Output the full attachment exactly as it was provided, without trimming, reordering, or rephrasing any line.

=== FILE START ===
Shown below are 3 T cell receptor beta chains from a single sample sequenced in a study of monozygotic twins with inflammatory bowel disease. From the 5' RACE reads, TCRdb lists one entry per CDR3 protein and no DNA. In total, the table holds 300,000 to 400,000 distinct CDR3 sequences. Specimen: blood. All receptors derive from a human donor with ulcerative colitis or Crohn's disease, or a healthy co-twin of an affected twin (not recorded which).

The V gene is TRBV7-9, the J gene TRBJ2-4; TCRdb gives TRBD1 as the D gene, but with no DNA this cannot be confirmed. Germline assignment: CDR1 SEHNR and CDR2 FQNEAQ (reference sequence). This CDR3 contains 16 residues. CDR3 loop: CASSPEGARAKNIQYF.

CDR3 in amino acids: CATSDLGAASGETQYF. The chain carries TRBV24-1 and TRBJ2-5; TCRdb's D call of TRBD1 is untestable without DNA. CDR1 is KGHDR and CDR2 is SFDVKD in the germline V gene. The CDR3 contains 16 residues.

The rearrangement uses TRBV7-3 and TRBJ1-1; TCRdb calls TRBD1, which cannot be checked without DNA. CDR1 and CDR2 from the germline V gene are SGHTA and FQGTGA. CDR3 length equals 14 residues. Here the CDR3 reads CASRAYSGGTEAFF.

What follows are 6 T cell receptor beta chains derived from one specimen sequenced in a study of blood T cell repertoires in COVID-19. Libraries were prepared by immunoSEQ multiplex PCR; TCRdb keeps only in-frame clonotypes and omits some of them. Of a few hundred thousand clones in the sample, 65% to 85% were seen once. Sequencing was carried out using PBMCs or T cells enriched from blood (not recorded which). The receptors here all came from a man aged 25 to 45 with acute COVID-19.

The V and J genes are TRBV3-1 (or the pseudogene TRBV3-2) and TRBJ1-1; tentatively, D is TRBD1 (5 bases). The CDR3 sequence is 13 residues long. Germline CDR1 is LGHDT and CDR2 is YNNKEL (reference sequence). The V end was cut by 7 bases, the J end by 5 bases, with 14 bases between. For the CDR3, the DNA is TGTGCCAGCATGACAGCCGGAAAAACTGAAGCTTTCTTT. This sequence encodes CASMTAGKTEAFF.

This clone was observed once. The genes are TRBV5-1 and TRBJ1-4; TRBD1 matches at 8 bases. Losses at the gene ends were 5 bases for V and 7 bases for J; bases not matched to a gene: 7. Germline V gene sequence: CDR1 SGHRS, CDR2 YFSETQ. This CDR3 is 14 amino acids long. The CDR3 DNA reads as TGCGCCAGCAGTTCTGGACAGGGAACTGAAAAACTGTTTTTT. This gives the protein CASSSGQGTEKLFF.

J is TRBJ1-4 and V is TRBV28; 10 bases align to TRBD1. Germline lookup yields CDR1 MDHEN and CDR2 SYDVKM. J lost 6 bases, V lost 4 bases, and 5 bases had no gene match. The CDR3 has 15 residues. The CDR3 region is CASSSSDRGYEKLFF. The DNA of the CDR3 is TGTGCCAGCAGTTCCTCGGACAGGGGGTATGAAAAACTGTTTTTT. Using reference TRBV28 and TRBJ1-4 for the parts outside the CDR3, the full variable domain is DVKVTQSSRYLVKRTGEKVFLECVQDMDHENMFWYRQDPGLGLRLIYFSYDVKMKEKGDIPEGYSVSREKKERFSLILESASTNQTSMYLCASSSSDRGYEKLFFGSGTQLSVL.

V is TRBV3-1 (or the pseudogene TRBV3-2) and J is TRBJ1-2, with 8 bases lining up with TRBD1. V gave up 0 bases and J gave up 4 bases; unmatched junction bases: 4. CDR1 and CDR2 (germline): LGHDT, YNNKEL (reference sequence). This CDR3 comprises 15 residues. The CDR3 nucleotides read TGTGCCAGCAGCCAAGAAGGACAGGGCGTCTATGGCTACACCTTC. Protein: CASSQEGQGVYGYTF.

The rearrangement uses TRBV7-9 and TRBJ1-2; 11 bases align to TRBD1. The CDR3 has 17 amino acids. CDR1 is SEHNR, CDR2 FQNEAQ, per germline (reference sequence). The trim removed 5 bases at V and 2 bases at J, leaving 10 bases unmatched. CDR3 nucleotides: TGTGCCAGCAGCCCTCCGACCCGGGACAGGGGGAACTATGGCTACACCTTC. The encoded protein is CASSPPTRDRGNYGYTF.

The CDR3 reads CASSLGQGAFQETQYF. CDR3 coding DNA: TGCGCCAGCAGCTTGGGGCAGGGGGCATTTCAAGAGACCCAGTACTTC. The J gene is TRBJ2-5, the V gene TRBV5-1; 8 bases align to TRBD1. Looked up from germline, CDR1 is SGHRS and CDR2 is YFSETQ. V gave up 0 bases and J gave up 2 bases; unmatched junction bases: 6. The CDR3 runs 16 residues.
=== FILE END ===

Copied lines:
Shown below are 3 T cell receptor beta chains from a single sample sequenced in a study of monozygotic twins with inflammatory bowel disease. From the 5' RACE reads, TCRdb lists one entry per CDR3 protein and no DNA. In total, the table holds 300,000 to 400,000 distinct CDR3 sequences. Specimen: blood. All receptors derive from a human donor with ulcerative colitis or Crohn's disease, or a healthy co-twin of an affected twin (not recorded which).

The V gene is TRBV7-9, the J gene TRBJ2-4; TCRdb gives TRBD1 as the D gene, but with no DNA this cannot be confirmed. Germline assignment: CDR1 SEHNR and CDR2 FQNEAQ (reference sequence). This CDR3 contains 16 residues. CDR3 loop: CASSPEGARAKNIQYF.

CDR3 in amino acids: CATSDLGAASGETQYF. The chain carries TRBV24-1 and TRBJ2-5; TCRdb's D call of TRBD1 is untestable without DNA. CDR1 is KGHDR and CDR2 is SFDVKD in the germline V gene. The CDR3 contains 16 residues.

The rearrangement uses TRBV7-3 and TRBJ1-1; TCRdb calls TRBD1, which cannot be checked without DNA. CDR1 and CDR2 from the germline V gene are SGHTA and FQGTGA. CDR3 length equals 14 residues. Here the CDR3 reads CASRAYSGGTEAFF.

What follows are 6 T cell receptor beta chains derived from one specimen sequenced in a study of blood T cell repertoires in COVID-19. Libraries were prepared by immunoSEQ multiplex PCR; TCRdb keeps only in-frame clonotypes and omits some of them. Of a few hundred thousand clones in the sample, 65% to 85% were seen once. Sequencing was carried out using PBMCs or T cells enriched from blood (not recorded which). The receptors here all came from a man aged 25 to 45 with acute COVID-19.

The V and J genes are TRBV3-1 (or the pseudogene TRBV3-2) and TRBJ1-1; tentatively, D is TRBD1 (5 bases). The CDR3 sequence is 13 residues long. Germline CDR1 is LGHDT and CDR2 is YNNKEL (reference sequence). The V end was cut by 7 bases, the J end by 5 bases, with 14 bases between. For the CDR3, the DNA is TGTGCCAGCATGACAGCCGGAAAAACTGAAGCTTTCTTT. This sequence encodes CASMTAGKTEAFF.

This clone was observed once. The genes are TRBV5-1 and TRBJ1-4; TRBD1 matches at 8 bases. Losses at the gene ends were 5 bases for V and 7 bases for J; bases not matched to a gene: 7. Germline V gene sequence: CDR1 SGHRS, CDR2 YFSETQ. This CDR3 is 14 amino acids long. The CDR3 DNA reads as TGCGCCAGCAGTTCTGGACAGGGAACTGAAAAACTGTTTTTT. This gives the protein CASSSGQGTEKLFF.

J is TRBJ1-4 and V is TRBV28; 10 bases align to TRBD1. Germline lookup yields CDR1 MDHEN and CDR2 SYDVKM. J lost 6 bases, V lost 4 bases, and 5 bases had no gene match. The CDR3 has 15 residues. The CDR3 region is CASSSSDRGYEKLFF. The DNA of the CDR3 is TGTGCCAGCAGTTCCTCGGACAGGGGGTATGAAAAACTGTTTTTT. Using reference TRBV28 and TRBJ1-4 for the parts outside the CDR3, the full variable domain is DVKVTQSSRYLVKRTGEKVFLECVQDMDHENMFWYRQDPGLGLRLIYFSYDVKMKEKGDIPEGYSVSREKKERFSLILESASTNQTSMYLCASSSSDRGYEKLFFGSGTQLSVL.

V is TRBV3-1 (or the pseudogene TRBV3-2) and J is TRBJ1-2, with 8 bases lining up with TRBD1. V gave up 0 bases and J gave up 4 bases; unmatched junction bases: 4. CDR1 and CDR2 (germline): LGHDT, YNNKEL (reference sequence). This CDR3 comprises 15 residues. The CDR3 nucleotides read TGTGCCAGCAGCCAAGAAGGACAGGGCGTCTATGGCTACACCTTC. Protein: CASSQEGQGVYGYTF.

The rearrangement uses TRBV7-9 and TRBJ1-2; 11 bases align to TRBD1. The CDR3 has 17 amino acids. CDR1 is SEHNR, CDR2 FQNEAQ, per germline (reference sequence). The trim removed 5 bases at V and 2 bases at J, leaving 10 bases unmatched. CDR3 nucleotides: TGTGCCAGCAGCCCTCCGACCCGGGACAGGGGGAACTATGGCTACACCTTC. The encoded protein is CASSPPTRDRGNYGYTF.

The CDR3 reads CASSLGQGAFQETQYF. CDR3 coding DNA: TGCGCCAGCAGCTTGGGGCAGGGGGCATTTCAAGAGACCCAGTACTTC. The J gene is TRBJ2-5, the V gene TRBV5-1; 8 bases align to TRBD1. Looked up from germline, CDR1 is SGHRS and CDR2 is YFSETQ. V gave up 0 bases and J gave up 2 bases; unmatched junction bases: 6. The CDR3 runs 16 residues.